If you’re interested in sampling Japan’s thermal baths, known as onsens, then you have to go to Kyushu. It’s the third-largest island in Japan and the most south-westerly. At its centre, is Mount Aso, one of the largest active volcanoes in the world.
The seismic activity means that there are hot springs everywhere, greatly prized for their medicinal properties by the Japanese, offering treatment for diverse ailments such as anaemia, poor blood circulation, and liver trouble. I have none of these and am hoping for a therapeutic experience rather than any kind of healing.
Starting in Oita Prefecture, east of Kumamoto, home to more than 4,300 hot springs, I arrive in the town of Beppu. It’s by the sea, on the east coast and backed by steep forested mountains. Every day around 130 million litres of hot water gushes from 2,909 volcanic vents, creating dense plumes of steam that makes you think the town is on fire. For the Japanese, this is the centre of onsen culture, with eight different springs serving hundreds of baths.
The suburb of Kannawa, in the centre of the resort, is where most of the onsens are clustered, and there’s a choice ranging from basic public spaces to luxury pools in upmarket Ryokan, traditional Japanese hotels. There’s a definite holiday atmosphere here and bursts of steam emerging from mineral encrusted pipes add a surreal quality. The hot water is not only for bathing but also used for cooking. A local delicacy is eggs steamed for 20 hours, which emerge blackened with a distinctive smoky flavour.
There’s a restaurant where you buy your raw ingredients ready-packed then take them over to the natural steam ovens. You’re given a timer so you don’t overcook them and I feast on steamed sweetcorn, sweet potato, cabbage and pumpkin. Particularly delicious are the chicken and pork belly, but I’m not partial to pizza done this way – dripping soggy cheese topped with prawns seems bizarre.
Another attraction around town are the steaming hot ponds where the water is too hot to bathe. They’re known as Jigoku or Hells, and come complete with coachloads of Korean tourists led by guides with show-stopping patter. You take your pick from the boiling blue Umi Jigoku (Sea Hell), Kamado Jigoku (Oven Hell) with dragons and demons overlooking a lake and Tatsumaki Jigoku (Waterspout Hell), where a geyser performs regularly.
The ultimate spin on the onsen experience is a traditional sand bath. You lie in a pit by the sea and the staff cover you in sand, warmed by the hot spring water. You’re buried right up to your neck, unable to move, but after 15 minutes sweating it out, they dig you out and shower off the sand. It certainly beats British bucket and spade holidays.
After the slightly end of pier experience that is Beppu, I’m keen to get out into the countryside so I head upward towards Mt Aso in Kumamoto Prefecture. I make a stop at Yufuin, around 10km inland, really just one main street, on the side of the river, overlooked by the distinctive twin peaks of Mount Yufu. This is another onsen town with foot baths on the station platform to soak your feet while waiting for the train and Ryokans dotted among the paddy fields.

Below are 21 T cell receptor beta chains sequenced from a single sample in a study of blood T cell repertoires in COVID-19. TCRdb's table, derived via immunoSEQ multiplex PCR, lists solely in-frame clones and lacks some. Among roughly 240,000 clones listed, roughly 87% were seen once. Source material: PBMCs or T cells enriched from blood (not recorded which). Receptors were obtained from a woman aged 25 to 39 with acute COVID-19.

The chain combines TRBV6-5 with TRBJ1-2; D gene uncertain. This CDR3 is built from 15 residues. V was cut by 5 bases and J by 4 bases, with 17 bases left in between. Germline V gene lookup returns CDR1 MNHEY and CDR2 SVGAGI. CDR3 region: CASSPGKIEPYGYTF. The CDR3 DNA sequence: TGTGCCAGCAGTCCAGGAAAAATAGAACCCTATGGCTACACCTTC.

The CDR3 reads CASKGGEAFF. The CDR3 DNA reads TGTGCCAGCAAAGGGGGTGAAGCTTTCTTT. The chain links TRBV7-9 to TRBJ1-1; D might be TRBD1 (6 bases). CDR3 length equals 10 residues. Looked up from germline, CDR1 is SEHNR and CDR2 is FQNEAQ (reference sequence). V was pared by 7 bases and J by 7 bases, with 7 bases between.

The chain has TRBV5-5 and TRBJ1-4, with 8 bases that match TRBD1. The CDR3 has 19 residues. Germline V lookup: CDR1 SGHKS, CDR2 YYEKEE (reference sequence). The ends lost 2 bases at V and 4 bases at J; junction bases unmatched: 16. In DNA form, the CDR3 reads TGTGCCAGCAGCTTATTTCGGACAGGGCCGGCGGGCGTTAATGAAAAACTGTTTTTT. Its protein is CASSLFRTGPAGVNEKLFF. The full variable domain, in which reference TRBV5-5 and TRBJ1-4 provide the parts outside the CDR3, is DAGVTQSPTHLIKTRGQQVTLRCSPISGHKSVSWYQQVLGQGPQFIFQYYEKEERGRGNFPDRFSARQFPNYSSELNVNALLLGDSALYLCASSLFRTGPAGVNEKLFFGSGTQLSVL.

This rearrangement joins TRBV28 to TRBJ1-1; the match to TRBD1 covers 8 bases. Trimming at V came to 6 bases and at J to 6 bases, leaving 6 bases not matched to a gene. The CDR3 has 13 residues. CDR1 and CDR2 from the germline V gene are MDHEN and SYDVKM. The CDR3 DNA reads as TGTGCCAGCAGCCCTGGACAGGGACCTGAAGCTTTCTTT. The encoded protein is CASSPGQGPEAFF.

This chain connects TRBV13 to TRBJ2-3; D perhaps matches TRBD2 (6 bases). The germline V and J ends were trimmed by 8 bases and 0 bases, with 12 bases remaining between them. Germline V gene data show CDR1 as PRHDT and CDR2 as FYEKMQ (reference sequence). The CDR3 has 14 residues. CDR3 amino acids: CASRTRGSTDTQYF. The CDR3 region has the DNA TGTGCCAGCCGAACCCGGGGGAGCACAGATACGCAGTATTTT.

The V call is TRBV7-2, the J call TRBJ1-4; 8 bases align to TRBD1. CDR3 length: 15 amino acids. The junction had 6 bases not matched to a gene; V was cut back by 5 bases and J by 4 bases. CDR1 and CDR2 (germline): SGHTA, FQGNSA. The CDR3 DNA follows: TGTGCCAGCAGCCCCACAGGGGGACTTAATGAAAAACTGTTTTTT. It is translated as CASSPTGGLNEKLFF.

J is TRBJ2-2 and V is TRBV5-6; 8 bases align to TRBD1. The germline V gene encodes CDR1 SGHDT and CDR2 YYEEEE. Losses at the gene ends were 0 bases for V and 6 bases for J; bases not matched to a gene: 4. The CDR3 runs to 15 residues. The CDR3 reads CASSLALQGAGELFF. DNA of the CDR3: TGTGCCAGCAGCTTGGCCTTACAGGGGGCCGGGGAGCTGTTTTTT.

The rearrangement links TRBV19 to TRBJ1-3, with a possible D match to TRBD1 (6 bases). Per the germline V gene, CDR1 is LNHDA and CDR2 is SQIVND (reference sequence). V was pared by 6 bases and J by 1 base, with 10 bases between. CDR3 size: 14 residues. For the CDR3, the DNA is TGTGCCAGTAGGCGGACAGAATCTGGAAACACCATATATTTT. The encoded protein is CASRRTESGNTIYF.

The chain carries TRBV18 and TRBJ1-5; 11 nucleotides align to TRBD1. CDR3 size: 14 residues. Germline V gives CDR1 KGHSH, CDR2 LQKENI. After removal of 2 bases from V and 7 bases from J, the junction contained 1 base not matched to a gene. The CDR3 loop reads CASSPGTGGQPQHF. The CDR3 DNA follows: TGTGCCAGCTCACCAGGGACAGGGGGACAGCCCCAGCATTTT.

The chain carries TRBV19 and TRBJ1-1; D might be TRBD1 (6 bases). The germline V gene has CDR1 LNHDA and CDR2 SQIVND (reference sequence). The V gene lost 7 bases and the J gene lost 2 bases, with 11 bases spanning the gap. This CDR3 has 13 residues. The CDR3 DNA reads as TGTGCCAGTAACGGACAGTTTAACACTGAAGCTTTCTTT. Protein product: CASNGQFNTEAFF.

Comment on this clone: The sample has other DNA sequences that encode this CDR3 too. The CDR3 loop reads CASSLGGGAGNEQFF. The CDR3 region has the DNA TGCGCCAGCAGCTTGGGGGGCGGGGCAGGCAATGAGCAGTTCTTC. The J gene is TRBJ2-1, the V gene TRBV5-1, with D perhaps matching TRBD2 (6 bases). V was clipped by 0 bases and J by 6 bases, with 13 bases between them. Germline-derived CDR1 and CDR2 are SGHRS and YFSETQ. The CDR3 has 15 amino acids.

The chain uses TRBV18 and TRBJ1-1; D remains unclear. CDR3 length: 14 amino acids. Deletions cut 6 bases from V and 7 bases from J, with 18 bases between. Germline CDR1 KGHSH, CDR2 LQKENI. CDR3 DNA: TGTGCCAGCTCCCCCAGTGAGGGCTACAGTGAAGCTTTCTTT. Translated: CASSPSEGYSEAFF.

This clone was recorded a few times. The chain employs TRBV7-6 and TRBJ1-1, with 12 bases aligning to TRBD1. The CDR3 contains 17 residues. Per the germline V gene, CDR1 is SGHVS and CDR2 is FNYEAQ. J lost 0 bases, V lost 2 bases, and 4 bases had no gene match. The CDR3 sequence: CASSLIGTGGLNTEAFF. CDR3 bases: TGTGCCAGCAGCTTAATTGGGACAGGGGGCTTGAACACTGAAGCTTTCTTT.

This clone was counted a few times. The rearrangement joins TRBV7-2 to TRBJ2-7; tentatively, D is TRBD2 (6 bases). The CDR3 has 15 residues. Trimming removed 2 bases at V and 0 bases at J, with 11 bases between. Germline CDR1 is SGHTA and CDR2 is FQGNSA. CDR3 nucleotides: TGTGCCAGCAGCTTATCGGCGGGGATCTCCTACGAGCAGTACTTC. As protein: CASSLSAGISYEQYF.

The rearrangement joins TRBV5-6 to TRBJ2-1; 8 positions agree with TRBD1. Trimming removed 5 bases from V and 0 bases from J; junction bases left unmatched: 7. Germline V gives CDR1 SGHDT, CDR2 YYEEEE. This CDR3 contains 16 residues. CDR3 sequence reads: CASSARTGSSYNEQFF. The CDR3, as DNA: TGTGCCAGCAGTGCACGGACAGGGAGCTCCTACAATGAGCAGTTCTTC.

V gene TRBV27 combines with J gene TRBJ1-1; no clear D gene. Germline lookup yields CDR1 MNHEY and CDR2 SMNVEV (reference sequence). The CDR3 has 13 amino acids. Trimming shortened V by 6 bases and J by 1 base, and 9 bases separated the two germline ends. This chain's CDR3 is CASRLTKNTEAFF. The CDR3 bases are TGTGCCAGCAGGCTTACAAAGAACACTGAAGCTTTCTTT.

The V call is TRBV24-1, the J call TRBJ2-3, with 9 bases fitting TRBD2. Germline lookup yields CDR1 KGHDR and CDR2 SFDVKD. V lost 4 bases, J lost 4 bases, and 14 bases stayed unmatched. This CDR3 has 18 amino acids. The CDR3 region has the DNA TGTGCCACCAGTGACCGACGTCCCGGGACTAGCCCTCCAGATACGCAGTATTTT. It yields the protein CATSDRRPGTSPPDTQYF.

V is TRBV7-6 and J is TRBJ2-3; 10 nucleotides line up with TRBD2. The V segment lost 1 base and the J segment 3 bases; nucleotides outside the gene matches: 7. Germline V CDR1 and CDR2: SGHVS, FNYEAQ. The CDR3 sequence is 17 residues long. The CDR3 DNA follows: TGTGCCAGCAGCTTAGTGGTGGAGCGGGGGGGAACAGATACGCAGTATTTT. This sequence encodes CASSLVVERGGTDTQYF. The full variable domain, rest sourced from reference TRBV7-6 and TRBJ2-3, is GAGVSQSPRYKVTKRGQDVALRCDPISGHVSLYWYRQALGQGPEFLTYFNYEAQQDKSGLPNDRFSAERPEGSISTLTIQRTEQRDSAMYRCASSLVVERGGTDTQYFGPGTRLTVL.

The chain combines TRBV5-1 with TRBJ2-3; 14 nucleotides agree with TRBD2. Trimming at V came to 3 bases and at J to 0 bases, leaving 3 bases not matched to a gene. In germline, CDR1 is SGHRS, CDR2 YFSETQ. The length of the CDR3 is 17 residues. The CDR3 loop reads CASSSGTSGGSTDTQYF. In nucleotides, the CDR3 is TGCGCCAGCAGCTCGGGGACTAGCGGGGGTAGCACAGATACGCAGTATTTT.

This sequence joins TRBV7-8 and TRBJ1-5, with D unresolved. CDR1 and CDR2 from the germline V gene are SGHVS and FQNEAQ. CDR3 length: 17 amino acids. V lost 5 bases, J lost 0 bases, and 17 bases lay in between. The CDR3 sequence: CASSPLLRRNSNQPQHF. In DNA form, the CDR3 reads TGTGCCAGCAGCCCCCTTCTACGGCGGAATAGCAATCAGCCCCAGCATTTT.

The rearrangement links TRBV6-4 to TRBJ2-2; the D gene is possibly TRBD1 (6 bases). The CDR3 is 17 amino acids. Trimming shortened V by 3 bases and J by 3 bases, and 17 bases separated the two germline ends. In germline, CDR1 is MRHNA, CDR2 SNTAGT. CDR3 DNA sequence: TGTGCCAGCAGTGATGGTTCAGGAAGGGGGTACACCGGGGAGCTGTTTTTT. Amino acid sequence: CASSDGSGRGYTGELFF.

I climb up into the mountains and enter the Aso Kujū National Park, leaving the trees behind to reach the extensive grasslands of Kusasenri plateau. They’re a brilliant autumn yellow, dotted with grazing cattle and horses. The Daikanbo lookout is perched on the edge of Mount Aso’s original volcanic crater, 25km wide, covered in a fertile patchwork of rice fields, with clusters of villages. In the centre are the five peaks of Mount Aso with Mount Naka obligingly billowing smoke as I watch. The last eruption was as recent as November 2019.
Where I’m heading is the village of Kurokawa Onsen, around 20km north, where I’ve heard they’ve kept development to a minimum. It sits at 700m, attractively situated in a forested valley, with the river running through the centre. Natural colours dominate and there’s no concrete, just wooden buildings, earthen walls and stone stairs. Tall cedars overlook my path down to the village and in late autumn the leaves are turning, the maple a brilliant red.
There are 29 Ryokan here, all with their own onsens, on either side of the valley, linked by narrow footbridges. What’s special is that most of the baths are in the open air, nestling under the maple and bamboo, close to the gushing river. I buy a special onsen pass, called a ‘Nyuto Tegata’, made of a thin slice of Oguni cedar, which costs 1300 yen (around £9). It’s good value as it gives entrance to any three baths which normally cost 500 yen.
So armed with a map, with my Nyuto Tegata around my neck, I slip into a Yukata Robe and Setta Sandals and set out on an onsen crawl. My wandering takes me down narrow lanes, lined with teahouses, past traditional shrines, always staying close to the river. I’m slightly spoilt for choice as my pass is valid for 3 out of 24 and I have no way of seeing the pools before I enter.
Still, somehow I manage to choose those which are completely deserted with the only sound, the birds and tinkling water. Some have views of the river and waterfalls, others are large natural rock pools but all are embedded deep in nature. The water temperature is around 40℃ and even in late autumn, it’s perfectly comfortable bathing naked. I revel in the ultimate onsen experience – I’m living the steam in Kyushu.
Tell Me More About Bathing in Hot Springs In Kyushu
Hotel Yanagiya in Beppu has its own onsen and serves excellent food.
Miyama Sansou is a luxurious resort near Kurokawa.
Japan Travel has information about the country.
Welcome Kyushu has information about the region.
JTB Europe has a 7 night package which includes economy flights from London to Tokyo, domestic flights to Oita plus transfers, 3 nights in Tokyo, 2 nights in Beppu, 2 nights in Kurokawa Onsen and 5 days car hire in Kyushu. Price from £1,950 per person based on 2 sharing.